US President Donald Trump's decision not to label China a currency manipulator is a positive step in the two sides' efforts to enhance bilateral cooperation. It provides further proof that China and the United States are warming to each other after the meeting between President Xi Jinping and Trump at Mar-a-Lago, Florida, on April 6-7.
On Wednesday, Trump backed away from his campaign promise that he will name China a currency manipulator as one of his first acts in office. The US Treasury Department also confirmed that its semi-annual report on currency practices of major trading partners, due out later this month, will refrain from doing so as well.
The US stance immediately won approval from Beijing, which said it will contribute to the healthy development of two-way trade and investment.
China has repeatedly denied the accusation that it is a currency manipulator, and in an interview with The Wall Street Journal on Wednesday, Trump agreed this is not the case, saying, "they (China) are not currency manipulators".
Such an objective, and justified, approach to the currency issue will certainly help maintain the good momentum that has been maneuvered in ties.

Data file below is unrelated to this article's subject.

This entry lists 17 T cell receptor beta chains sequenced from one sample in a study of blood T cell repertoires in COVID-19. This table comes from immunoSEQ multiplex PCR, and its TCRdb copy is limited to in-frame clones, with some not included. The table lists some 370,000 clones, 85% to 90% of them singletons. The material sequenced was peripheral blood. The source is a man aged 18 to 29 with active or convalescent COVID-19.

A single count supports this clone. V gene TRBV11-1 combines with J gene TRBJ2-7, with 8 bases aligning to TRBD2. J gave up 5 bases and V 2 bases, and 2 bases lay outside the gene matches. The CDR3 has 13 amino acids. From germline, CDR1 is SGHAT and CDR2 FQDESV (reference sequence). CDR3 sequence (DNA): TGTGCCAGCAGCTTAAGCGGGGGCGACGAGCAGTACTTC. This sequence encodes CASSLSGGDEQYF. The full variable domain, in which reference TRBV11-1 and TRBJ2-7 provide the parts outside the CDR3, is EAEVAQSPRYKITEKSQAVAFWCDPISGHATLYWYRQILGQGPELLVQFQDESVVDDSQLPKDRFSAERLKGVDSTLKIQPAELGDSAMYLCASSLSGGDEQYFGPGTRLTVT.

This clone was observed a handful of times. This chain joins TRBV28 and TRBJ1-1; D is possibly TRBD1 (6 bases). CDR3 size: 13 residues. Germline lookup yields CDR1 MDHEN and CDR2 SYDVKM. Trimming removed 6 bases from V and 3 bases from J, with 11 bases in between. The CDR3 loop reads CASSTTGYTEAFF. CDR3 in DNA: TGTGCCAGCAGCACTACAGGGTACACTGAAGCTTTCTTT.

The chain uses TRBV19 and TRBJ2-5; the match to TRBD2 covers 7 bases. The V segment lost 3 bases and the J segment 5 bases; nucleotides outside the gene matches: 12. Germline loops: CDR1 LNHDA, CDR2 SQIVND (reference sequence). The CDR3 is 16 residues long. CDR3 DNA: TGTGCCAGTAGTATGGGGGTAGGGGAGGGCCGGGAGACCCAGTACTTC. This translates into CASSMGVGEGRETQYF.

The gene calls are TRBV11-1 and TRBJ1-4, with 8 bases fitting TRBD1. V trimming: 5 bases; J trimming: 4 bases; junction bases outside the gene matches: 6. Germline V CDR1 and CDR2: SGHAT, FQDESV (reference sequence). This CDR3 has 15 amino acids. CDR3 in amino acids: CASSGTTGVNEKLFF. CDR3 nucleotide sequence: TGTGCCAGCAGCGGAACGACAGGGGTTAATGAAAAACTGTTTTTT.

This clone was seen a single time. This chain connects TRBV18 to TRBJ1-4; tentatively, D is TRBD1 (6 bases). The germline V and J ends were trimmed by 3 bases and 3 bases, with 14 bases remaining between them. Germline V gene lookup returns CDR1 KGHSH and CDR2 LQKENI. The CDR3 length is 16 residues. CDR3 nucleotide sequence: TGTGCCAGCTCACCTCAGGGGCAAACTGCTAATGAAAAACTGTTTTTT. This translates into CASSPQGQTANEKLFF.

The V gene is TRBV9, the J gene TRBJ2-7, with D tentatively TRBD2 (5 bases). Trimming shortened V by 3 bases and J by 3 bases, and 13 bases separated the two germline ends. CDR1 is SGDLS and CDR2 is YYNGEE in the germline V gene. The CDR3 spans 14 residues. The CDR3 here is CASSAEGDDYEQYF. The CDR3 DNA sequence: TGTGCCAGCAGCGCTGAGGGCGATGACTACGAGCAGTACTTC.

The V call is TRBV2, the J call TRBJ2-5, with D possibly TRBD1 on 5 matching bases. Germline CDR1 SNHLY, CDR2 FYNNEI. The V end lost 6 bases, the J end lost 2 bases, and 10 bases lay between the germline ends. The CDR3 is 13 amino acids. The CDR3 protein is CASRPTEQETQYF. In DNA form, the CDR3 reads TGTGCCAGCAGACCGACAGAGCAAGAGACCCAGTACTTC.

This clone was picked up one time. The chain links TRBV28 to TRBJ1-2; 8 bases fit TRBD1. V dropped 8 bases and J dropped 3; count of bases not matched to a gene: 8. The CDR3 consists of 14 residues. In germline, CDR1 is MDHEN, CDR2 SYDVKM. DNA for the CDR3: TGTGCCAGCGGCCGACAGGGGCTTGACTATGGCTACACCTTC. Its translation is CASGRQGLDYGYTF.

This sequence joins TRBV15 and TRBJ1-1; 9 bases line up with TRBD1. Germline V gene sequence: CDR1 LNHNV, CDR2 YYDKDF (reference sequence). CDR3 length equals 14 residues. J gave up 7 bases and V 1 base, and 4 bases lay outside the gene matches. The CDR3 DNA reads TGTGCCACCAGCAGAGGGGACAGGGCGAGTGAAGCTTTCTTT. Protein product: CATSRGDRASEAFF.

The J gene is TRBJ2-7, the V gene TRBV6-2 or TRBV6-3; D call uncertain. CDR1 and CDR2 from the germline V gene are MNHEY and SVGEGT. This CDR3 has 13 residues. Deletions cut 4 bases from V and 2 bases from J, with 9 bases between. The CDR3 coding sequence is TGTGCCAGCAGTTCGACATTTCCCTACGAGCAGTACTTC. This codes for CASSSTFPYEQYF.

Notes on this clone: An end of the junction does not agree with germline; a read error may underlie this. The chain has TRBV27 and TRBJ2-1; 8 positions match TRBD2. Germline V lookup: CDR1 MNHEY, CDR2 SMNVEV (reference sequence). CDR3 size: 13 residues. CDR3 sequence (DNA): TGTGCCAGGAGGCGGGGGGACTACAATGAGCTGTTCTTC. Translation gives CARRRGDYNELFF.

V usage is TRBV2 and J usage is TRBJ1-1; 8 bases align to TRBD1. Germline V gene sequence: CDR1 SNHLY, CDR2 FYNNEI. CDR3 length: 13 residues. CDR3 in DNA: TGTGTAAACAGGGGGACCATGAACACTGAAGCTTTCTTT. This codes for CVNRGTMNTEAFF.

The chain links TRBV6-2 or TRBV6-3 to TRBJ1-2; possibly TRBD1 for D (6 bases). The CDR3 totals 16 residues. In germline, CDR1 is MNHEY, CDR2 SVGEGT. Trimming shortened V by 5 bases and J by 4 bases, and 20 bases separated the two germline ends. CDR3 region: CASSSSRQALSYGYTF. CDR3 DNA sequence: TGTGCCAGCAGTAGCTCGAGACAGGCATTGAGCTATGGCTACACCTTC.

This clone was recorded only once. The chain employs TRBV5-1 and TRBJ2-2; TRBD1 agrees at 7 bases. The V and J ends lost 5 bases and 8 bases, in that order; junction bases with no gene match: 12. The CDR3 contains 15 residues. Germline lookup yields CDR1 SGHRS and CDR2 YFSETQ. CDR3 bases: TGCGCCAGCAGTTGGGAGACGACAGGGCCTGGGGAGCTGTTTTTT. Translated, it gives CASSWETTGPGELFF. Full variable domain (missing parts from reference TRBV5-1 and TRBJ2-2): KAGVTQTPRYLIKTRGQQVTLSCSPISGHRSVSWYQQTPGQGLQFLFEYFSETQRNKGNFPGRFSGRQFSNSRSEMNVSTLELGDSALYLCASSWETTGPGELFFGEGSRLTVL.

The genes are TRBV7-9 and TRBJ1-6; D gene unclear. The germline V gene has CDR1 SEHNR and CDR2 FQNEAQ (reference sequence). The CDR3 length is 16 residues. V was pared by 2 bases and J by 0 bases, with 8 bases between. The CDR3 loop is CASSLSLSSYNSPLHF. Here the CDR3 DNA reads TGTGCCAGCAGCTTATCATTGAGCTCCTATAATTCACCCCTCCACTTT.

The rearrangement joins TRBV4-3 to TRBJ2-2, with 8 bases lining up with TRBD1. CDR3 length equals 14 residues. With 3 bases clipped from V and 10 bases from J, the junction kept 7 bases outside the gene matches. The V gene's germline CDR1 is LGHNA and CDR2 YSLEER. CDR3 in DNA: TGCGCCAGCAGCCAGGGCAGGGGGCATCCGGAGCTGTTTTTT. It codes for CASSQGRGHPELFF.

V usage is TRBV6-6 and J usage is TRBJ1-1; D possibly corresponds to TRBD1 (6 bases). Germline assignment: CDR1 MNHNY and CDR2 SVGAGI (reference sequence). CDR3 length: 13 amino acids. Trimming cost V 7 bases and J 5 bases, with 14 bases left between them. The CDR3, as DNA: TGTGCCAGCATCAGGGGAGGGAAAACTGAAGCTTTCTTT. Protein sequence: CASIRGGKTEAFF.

It is natural for China and the US to have differences on issues. But as long as the two sides act in good faith to resolve those differences through communication and consultation, their disagreements can be managed.
As Xi said in his meeting with Trump, China is willing to work together with the US to enhance high-level exchanges and dialogues and expand cooperation.
As far as bilateral trade is concerned, it has brought huge benefits to the two peoples as the two countries have become each other's top trading partner. In the first quarter, bilateral trade in goods registered a growth of 21.3 percent.
China has made it clear it does not pursue a trade surplus and it hoped the US would loosen restrictions on its exports to China. The two countries have decided to give themselves 100 days to discuss issues in trade, which shows the two sides are making concrete efforts to work together.
Both intrinsic factors and the external environment have contributed to frictions in bilateral trade. Putting the blame solely on one side and threatening punitive measures have only deepened the divide.
Accommodating each other's concerns and following the principles of mutual respect and mutual trust is the only way to usher in a win-win outcome.